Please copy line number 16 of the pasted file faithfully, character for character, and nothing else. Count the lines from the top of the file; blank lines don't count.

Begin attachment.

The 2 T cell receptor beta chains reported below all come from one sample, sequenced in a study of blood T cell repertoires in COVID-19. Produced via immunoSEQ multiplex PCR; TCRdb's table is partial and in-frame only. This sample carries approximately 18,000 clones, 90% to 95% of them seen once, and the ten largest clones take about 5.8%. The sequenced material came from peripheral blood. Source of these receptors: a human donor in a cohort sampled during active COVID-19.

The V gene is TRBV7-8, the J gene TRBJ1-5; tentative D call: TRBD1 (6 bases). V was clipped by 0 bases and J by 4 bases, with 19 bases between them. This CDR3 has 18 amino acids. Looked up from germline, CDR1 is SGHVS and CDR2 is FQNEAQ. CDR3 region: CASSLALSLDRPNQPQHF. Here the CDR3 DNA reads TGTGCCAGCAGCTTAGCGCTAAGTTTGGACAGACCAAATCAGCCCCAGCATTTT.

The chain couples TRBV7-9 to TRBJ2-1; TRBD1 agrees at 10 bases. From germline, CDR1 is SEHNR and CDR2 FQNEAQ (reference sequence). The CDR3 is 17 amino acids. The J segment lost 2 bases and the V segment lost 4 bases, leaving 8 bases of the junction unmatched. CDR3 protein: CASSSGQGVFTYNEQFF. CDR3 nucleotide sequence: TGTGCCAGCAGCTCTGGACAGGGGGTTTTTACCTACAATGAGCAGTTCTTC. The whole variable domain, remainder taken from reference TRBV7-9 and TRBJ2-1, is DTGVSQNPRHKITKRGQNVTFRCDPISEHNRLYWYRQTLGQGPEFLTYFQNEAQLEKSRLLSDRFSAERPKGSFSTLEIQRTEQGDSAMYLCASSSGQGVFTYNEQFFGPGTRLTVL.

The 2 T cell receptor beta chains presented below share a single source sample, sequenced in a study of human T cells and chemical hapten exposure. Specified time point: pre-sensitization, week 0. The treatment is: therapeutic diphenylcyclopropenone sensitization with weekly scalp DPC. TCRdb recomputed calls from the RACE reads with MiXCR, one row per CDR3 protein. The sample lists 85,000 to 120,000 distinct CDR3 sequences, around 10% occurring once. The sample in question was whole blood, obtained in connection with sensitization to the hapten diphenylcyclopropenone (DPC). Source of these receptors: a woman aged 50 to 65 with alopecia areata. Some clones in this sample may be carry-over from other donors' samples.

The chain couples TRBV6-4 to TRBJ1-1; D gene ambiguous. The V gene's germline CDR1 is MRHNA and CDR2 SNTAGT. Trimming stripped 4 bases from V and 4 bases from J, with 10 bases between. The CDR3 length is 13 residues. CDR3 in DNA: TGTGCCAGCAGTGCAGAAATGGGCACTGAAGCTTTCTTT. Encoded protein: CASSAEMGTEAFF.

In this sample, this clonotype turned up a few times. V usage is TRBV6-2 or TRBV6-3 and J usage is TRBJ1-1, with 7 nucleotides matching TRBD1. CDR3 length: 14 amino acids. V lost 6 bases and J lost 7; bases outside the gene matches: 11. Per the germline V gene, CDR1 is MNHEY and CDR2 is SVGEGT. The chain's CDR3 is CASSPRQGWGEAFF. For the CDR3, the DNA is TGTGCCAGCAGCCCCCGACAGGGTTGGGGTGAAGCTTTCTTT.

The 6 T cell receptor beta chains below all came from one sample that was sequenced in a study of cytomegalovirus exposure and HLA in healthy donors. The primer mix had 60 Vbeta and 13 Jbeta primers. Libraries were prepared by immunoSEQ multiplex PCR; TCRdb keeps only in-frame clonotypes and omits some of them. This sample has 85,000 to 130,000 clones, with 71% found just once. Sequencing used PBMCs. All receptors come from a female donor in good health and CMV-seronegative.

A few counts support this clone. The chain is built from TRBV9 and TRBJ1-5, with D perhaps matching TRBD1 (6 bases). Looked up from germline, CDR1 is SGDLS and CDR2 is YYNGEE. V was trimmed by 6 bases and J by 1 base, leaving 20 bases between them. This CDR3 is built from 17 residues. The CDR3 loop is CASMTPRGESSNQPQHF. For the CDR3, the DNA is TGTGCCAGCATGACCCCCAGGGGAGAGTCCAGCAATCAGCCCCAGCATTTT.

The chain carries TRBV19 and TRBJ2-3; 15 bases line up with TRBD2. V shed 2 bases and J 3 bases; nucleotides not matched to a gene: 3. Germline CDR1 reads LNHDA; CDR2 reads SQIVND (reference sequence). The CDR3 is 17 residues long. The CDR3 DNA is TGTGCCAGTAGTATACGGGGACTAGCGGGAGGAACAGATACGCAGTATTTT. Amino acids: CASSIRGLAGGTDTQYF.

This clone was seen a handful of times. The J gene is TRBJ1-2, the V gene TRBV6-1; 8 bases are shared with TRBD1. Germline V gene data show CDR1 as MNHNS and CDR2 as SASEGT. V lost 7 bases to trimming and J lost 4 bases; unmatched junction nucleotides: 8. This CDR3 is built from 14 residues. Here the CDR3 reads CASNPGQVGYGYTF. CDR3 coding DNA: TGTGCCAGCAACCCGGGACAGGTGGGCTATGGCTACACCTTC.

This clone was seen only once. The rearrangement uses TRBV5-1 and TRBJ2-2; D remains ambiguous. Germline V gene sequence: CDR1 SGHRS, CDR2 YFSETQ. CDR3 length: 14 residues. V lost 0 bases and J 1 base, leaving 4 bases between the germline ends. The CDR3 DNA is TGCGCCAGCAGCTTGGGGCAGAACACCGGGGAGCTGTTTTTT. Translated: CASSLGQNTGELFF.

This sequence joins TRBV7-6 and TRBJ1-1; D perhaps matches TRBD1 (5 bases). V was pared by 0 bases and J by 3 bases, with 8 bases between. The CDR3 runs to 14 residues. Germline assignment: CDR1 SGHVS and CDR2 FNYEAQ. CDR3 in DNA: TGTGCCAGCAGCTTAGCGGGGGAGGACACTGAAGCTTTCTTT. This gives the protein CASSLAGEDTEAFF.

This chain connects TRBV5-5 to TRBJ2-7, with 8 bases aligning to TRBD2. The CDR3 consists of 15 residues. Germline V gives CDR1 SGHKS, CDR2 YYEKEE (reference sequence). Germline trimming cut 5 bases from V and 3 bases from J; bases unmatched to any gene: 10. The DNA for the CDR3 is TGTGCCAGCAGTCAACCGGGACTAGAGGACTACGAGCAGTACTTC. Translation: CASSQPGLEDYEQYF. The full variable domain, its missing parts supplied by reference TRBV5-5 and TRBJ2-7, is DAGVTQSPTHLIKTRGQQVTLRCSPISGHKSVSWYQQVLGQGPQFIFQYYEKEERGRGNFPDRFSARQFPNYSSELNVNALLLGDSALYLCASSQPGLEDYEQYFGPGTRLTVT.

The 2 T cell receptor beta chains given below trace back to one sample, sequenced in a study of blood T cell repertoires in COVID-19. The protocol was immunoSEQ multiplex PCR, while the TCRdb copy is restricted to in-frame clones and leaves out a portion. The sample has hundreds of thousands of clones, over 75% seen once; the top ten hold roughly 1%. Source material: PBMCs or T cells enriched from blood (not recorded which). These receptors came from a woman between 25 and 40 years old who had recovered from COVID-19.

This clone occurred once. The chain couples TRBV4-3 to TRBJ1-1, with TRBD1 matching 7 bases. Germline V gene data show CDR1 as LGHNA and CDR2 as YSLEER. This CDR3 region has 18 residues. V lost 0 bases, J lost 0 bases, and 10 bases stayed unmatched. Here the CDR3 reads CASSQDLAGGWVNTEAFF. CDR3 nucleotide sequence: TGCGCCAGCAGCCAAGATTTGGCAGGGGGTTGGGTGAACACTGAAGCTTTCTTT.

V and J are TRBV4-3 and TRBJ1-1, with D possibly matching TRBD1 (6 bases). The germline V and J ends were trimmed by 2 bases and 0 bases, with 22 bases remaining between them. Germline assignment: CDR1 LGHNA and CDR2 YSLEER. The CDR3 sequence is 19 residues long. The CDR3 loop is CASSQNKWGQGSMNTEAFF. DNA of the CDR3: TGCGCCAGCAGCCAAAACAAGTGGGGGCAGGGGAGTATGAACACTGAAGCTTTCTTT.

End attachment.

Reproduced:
V and J are TRBV4-3 and TRBJ1-1, with D possibly matching TRBD1 (6 bases). The germline V and J ends were trimmed by 2 bases and 0 bases, with 22 bases remaining between them. Germline assignment: CDR1 LGHNA and CDR2 YSLEER. The CDR3 sequence is 19 residues long. The CDR3 loop is CASSQNKWGQGSMNTEAFF. DNA of the CDR3: TGCGCCAGCAGCCAAAACAAGTGGGGGCAGGGGAGTATGAACACTGAAGCTTTCTTT.